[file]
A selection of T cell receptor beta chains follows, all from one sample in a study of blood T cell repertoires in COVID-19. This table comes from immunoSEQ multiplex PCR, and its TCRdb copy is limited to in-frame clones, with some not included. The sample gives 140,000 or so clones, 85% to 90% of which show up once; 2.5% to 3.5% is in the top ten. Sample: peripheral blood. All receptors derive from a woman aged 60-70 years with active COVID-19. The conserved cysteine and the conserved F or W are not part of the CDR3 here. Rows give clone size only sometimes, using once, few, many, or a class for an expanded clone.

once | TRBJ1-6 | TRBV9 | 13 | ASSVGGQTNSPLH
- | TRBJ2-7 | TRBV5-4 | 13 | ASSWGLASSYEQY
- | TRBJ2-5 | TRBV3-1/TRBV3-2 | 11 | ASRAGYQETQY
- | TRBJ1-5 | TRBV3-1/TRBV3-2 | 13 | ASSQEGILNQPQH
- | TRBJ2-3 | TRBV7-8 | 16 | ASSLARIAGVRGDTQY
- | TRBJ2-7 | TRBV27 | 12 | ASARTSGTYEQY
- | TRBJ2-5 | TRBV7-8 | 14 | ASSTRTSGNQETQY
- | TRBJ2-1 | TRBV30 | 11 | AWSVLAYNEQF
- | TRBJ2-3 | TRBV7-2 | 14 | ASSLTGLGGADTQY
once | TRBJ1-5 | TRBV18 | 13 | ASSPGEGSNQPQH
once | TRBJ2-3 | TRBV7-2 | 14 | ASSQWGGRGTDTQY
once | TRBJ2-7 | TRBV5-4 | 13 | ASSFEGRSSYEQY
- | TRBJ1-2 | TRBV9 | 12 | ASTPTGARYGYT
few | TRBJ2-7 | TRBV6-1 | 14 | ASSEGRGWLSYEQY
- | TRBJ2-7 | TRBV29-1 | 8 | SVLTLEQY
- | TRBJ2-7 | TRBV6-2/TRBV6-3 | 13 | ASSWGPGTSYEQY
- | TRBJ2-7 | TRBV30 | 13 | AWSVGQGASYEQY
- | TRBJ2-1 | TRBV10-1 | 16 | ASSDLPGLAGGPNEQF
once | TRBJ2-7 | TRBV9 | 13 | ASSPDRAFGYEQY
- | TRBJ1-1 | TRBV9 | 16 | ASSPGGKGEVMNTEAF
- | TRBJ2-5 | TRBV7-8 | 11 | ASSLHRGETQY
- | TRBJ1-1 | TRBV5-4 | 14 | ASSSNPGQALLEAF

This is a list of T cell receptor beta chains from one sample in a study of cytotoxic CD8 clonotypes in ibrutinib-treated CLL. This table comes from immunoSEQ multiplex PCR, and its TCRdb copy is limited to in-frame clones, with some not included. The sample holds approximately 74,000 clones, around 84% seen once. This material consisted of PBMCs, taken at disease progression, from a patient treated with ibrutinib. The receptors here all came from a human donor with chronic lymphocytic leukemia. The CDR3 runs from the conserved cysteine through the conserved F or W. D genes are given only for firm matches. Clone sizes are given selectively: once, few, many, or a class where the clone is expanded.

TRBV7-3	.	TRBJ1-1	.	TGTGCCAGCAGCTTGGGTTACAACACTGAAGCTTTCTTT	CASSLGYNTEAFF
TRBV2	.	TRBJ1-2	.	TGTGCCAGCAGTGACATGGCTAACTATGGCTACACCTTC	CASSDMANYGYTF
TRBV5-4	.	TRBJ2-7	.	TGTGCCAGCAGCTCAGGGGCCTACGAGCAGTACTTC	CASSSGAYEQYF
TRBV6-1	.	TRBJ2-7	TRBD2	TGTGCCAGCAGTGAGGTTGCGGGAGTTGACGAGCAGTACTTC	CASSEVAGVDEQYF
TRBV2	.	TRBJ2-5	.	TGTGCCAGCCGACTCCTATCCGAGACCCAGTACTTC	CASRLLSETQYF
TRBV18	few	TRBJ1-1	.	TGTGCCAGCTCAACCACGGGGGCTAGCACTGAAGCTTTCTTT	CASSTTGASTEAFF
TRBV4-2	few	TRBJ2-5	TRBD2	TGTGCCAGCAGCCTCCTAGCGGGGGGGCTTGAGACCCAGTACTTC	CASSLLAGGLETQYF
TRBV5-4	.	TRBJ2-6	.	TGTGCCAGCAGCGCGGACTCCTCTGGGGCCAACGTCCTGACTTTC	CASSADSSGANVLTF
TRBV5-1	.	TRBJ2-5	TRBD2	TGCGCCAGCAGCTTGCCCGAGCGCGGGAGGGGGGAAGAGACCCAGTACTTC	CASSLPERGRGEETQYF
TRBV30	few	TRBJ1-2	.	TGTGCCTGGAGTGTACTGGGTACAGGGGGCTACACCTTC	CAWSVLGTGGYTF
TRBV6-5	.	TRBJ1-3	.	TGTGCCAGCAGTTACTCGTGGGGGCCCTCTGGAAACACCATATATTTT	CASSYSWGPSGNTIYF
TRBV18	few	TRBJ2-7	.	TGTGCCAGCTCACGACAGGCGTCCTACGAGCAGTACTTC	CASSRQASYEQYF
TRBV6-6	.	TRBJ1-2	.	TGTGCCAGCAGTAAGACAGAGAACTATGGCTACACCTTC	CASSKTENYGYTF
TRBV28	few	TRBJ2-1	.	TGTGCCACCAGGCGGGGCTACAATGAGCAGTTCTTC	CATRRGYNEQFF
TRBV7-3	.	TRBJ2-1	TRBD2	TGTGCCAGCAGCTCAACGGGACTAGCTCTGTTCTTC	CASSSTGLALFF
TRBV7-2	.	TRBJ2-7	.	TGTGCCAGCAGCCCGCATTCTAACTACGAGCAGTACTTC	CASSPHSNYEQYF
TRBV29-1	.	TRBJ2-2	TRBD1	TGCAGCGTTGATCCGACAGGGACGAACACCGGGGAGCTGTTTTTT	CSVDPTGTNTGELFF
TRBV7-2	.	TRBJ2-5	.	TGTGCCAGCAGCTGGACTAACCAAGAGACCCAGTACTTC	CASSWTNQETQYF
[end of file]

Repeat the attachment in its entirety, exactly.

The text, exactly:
A selection of T cell receptor beta chains follows, all from one sample in a study of blood T cell repertoires in COVID-19. This table comes from immunoSEQ multiplex PCR, and its TCRdb copy is limited to in-frame clones, with some not included. The sample gives 140,000 or so clones, 85% to 90% of which show up once; 2.5% to 3.5% is in the top ten. Sample: peripheral blood. All receptors derive from a woman aged 60-70 years with active COVID-19. The conserved cysteine and the conserved F or W are not part of the CDR3 here. Rows give clone size only sometimes, using once, few, many, or a class for an expanded clone.

once | TRBJ1-6 | TRBV9 | 13 | ASSVGGQTNSPLH
- | TRBJ2-7 | TRBV5-4 | 13 | ASSWGLASSYEQY
- | TRBJ2-5 | TRBV3-1/TRBV3-2 | 11 | ASRAGYQETQY
- | TRBJ1-5 | TRBV3-1/TRBV3-2 | 13 | ASSQEGILNQPQH
- | TRBJ2-3 | TRBV7-8 | 16 | ASSLARIAGVRGDTQY
- | TRBJ2-7 | TRBV27 | 12 | ASARTSGTYEQY
- | TRBJ2-5 | TRBV7-8 | 14 | ASSTRTSGNQETQY
- | TRBJ2-1 | TRBV30 | 11 | AWSVLAYNEQF
- | TRBJ2-3 | TRBV7-2 | 14 | ASSLTGLGGADTQY
once | TRBJ1-5 | TRBV18 | 13 | ASSPGEGSNQPQH
once | TRBJ2-3 | TRBV7-2 | 14 | ASSQWGGRGTDTQY
once | TRBJ2-7 | TRBV5-4 | 13 | ASSFEGRSSYEQY
- | TRBJ1-2 | TRBV9 | 12 | ASTPTGARYGYT
few | TRBJ2-7 | TRBV6-1 | 14 | ASSEGRGWLSYEQY
- | TRBJ2-7 | TRBV29-1 | 8 | SVLTLEQY
- | TRBJ2-7 | TRBV6-2/TRBV6-3 | 13 | ASSWGPGTSYEQY
- | TRBJ2-7 | TRBV30 | 13 | AWSVGQGASYEQY
- | TRBJ2-1 | TRBV10-1 | 16 | ASSDLPGLAGGPNEQF
once | TRBJ2-7 | TRBV9 | 13 | ASSPDRAFGYEQY
- | TRBJ1-1 | TRBV9 | 16 | ASSPGGKGEVMNTEAF
- | TRBJ2-5 | TRBV7-8 | 11 | ASSLHRGETQY
- | TRBJ1-1 | TRBV5-4 | 14 | ASSSNPGQALLEAF

This is a list of T cell receptor beta chains from one sample in a study of cytotoxic CD8 clonotypes in ibrutinib-treated CLL. This table comes from immunoSEQ multiplex PCR, and its TCRdb copy is limited to in-frame clones, with some not included. The sample holds approximately 74,000 clones, around 84% seen once. This material consisted of PBMCs, taken at disease progression, from a patient treated with ibrutinib. The receptors here all came from a human donor with chronic lymphocytic leukemia. The CDR3 runs from the conserved cysteine through the conserved F or W. D genes are given only for firm matches. Clone sizes are given selectively: once, few, many, or a class where the clone is expanded.

TRBV7-3	.	TRBJ1-1	.	TGTGCCAGCAGCTTGGGTTACAACACTGAAGCTTTCTTT	CASSLGYNTEAFF
TRBV2	.	TRBJ1-2	.	TGTGCCAGCAGTGACATGGCTAACTATGGCTACACCTTC	CASSDMANYGYTF
TRBV5-4	.	TRBJ2-7	.	TGTGCCAGCAGCTCAGGGGCCTACGAGCAGTACTTC	CASSSGAYEQYF
TRBV6-1	.	TRBJ2-7	TRBD2	TGTGCCAGCAGTGAGGTTGCGGGAGTTGACGAGCAGTACTTC	CASSEVAGVDEQYF
TRBV2	.	TRBJ2-5	.	TGTGCCAGCCGACTCCTATCCGAGACCCAGTACTTC	CASRLLSETQYF
TRBV18	few	TRBJ1-1	.	TGTGCCAGCTCAACCACGGGGGCTAGCACTGAAGCTTTCTTT	CASSTTGASTEAFF
TRBV4-2	few	TRBJ2-5	TRBD2	TGTGCCAGCAGCCTCCTAGCGGGGGGGCTTGAGACCCAGTACTTC	CASSLLAGGLETQYF
TRBV5-4	.	TRBJ2-6	.	TGTGCCAGCAGCGCGGACTCCTCTGGGGCCAACGTCCTGACTTTC	CASSADSSGANVLTF
TRBV5-1	.	TRBJ2-5	TRBD2	TGCGCCAGCAGCTTGCCCGAGCGCGGGAGGGGGGAAGAGACCCAGTACTTC	CASSLPERGRGEETQYF
TRBV30	few	TRBJ1-2	.	TGTGCCTGGAGTGTACTGGGTACAGGGGGCTACACCTTC	CAWSVLGTGGYTF
TRBV6-5	.	TRBJ1-3	.	TGTGCCAGCAGTTACTCGTGGGGGCCCTCTGGAAACACCATATATTTT	CASSYSWGPSGNTIYF
TRBV18	few	TRBJ2-7	.	TGTGCCAGCTCACGACAGGCGTCCTACGAGCAGTACTTC	CASSRQASYEQYF
TRBV6-6	.	TRBJ1-2	.	TGTGCCAGCAGTAAGACAGAGAACTATGGCTACACCTTC	CASSKTENYGYTF
TRBV28	few	TRBJ2-1	.	TGTGCCACCAGGCGGGGCTACAATGAGCAGTTCTTC	CATRRGYNEQFF
TRBV7-3	.	TRBJ2-1	TRBD2	TGTGCCAGCAGCTCAACGGGACTAGCTCTGTTCTTC	CASSSTGLALFF
TRBV7-2	.	TRBJ2-7	.	TGTGCCAGCAGCCCGCATTCTAACTACGAGCAGTACTTC	CASSPHSNYEQYF
TRBV29-1	.	TRBJ2-2	TRBD1	TGCAGCGTTGATCCGACAGGGACGAACACCGGGGAGCTGTTTTTT	CSVDPTGTNTGELFF
TRBV7-2	.	TRBJ2-5	.	TGTGCCAGCAGCTGGACTAACCAAGAGACCCAGTACTTC	CASSWTNQETQYF